Senate Republicans Brace for Series of Unsettled Primaries

Indiana's and West Virginia’s nominating contests next month are the first of several scrambled GOP races.

Former Massey Energy CEO Don Blankenship, who is running for Senate in West Virginia, at a town hall to kick off his campaign in Logan, W.Va., on Jan. 18
AP Photo/Steve Helber
April 3, 2018, 8 p.m.

The Republican contests next month in Indiana and West Virginia will kick off a four-month stretch of unpredictable primaries all key to the party’s hopes of holding and expanding its Senate majority.

In a couple of the nastiest intraparty fights on the map, those May 8 results will set the tone for the remainder of the most closely watched nomination fights in Montana, Wisconsin, Michigan, and Arizona.

Republicans are projecting confidence in Indiana that any of their three candidates could defeat Sen. Joe Donnelly. But there is mounting concern about the primary in West Virginia, where some Republicans fear that a victory by ex-con coal magnate Don Blankenship could torpedo the party’s odds against Sen. Joe Manchin.

”We have, obviously, environmental and historical trends running against us,” said Scott Jennings, a GOP strategist close to Senate Majority Leader Mitch McConnell. “To take off one of the prime pickup opportunities would be really problematic.”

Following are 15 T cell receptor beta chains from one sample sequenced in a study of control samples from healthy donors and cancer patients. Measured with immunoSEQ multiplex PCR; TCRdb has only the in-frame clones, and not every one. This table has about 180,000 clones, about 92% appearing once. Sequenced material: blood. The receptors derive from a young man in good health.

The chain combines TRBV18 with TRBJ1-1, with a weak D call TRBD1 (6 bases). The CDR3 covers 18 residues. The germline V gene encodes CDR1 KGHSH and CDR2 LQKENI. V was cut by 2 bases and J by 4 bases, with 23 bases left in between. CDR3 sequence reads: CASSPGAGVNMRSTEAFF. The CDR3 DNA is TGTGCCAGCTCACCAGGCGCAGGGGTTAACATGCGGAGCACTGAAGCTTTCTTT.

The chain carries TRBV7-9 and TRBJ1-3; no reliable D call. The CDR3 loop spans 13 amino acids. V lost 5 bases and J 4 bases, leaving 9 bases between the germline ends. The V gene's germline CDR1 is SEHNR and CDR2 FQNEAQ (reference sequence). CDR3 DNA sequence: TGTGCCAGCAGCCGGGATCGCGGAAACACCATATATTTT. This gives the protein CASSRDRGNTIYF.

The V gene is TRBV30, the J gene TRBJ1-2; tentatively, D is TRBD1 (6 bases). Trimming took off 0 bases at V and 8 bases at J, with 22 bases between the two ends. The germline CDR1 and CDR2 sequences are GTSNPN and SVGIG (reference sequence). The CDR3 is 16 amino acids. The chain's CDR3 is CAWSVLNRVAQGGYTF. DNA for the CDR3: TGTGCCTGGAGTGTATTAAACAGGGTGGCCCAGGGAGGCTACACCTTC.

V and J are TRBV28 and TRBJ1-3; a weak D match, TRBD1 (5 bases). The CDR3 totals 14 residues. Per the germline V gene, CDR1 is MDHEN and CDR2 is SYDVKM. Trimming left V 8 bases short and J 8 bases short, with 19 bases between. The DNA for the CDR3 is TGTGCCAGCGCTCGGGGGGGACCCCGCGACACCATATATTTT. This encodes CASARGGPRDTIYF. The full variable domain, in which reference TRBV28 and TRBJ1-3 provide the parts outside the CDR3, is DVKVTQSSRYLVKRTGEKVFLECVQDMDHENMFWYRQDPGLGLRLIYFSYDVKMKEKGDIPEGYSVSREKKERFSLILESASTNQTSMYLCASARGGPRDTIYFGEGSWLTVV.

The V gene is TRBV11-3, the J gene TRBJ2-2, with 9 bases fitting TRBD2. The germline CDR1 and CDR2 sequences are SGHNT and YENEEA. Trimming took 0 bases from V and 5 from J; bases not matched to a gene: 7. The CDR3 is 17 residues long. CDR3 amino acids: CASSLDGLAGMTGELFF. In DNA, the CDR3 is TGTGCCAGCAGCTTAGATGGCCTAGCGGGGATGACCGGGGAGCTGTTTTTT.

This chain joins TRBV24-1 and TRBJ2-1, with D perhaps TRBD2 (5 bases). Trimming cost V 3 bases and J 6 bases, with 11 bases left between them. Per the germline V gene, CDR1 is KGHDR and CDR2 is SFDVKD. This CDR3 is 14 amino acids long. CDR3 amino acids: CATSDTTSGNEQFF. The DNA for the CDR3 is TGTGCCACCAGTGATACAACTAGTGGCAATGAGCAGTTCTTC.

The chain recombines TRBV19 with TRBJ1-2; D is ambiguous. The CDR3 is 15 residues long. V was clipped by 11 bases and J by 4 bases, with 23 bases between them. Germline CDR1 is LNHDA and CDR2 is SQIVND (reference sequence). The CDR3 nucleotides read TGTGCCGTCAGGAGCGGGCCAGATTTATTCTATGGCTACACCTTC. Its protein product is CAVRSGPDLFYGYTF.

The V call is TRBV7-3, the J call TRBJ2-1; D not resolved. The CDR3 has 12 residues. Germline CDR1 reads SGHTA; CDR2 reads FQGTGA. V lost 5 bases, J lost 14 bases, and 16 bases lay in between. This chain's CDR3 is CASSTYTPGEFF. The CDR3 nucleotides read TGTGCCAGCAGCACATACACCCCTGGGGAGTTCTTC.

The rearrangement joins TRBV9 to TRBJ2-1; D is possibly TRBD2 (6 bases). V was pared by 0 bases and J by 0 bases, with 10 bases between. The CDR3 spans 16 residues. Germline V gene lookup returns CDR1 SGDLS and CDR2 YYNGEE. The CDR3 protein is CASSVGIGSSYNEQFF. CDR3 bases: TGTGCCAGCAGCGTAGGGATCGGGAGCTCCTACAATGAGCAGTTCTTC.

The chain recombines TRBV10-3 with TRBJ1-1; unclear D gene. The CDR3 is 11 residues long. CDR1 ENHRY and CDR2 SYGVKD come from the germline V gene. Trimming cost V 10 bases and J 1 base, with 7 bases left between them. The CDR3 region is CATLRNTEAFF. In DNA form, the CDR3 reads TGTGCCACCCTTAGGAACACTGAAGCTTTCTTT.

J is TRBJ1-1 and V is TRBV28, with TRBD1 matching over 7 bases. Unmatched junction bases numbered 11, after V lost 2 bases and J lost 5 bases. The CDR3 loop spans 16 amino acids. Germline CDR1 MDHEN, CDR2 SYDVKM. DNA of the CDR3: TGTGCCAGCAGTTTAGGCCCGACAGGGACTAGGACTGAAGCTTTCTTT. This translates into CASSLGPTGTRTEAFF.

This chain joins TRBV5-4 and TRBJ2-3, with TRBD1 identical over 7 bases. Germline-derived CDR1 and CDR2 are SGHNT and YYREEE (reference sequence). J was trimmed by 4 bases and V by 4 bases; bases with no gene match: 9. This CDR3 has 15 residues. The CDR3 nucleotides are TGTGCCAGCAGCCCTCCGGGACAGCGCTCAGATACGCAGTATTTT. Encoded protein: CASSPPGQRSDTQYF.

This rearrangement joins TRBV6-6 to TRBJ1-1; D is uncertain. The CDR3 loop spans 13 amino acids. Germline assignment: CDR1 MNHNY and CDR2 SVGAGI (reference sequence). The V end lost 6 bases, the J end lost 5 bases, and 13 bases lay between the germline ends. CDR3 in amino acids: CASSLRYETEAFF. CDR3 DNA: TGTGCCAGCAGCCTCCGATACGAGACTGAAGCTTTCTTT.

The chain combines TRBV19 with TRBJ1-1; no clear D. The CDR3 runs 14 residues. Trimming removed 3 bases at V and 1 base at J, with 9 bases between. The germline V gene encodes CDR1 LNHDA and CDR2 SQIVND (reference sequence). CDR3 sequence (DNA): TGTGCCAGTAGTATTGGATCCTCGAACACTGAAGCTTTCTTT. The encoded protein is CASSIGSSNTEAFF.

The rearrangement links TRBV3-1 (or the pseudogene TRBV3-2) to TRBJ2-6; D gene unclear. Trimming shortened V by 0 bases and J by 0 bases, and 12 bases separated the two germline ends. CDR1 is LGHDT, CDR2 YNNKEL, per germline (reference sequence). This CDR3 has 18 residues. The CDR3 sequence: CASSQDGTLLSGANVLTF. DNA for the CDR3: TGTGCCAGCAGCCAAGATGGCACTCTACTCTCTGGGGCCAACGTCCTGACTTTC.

Senate Republicans have a favorable map, with races in 10 states that President Trump won in 2016. Still, at a time when the landscape is highly chaotic—and margins of victory could be razor-thin—GOP strategists say it is more important than ever that the right nominee breaks through.

Some Republicans say Blankenship, who was convicted of conspiring to violate mine-safety laws at Massey Energy's Upper Big Branch, where a 2010 explosion killed 29 miners, is not that candidate. He is locked in a bitter primary with state Attorney General Patrick Morrisey and Rep. Evan Jenkins, and his campaign insists that criticism from the establishment is only fueling his momentum.

“The same people who said Trump couldn’t win are now the same people saying that Don Blankenship can’t win,” Blankenship consultant Greg Thomas said.

Of the party’s four other unsettled primaries to watch, Republicans worry most about Arizona, where the polarizing Kelli Ward and Joe Arpaio are squaring off against Rep. Martha McSally, the establishment favorite.

Adding to those concerns: The Aug. 28 primary leaves the eventual nominee little time to recalibrate before the general election, in which Democrats have fielded arguably their best recruit this cycle, Rep. Kyrsten Sinema.

“Most people realize our best chance is with McSally,” Arizona GOP strategist Brian Murray said. But, he added, “Republicans are going to have a tough fight against Sinema no matter who the nominee is.”

In an interview, Arpaio shrugged off criticism, projected confidence about winning the primary, and noted he has never lost one before.

“When you look at my résumé, my 24 years also as the Maricopa County sheriff, I think I know what I’m doing,” he said. “I’m out here to win it, and I will win it.”

Ward’s team cast her as the best fit for Arizona’s conservative electorate.

“You have a candidate much in the shape of a Rand Paul, Ted Cruz, Mike Lee in Kelli Ward that actually understands the will of the Arizona voters,” Ward strategist Eric Beach said.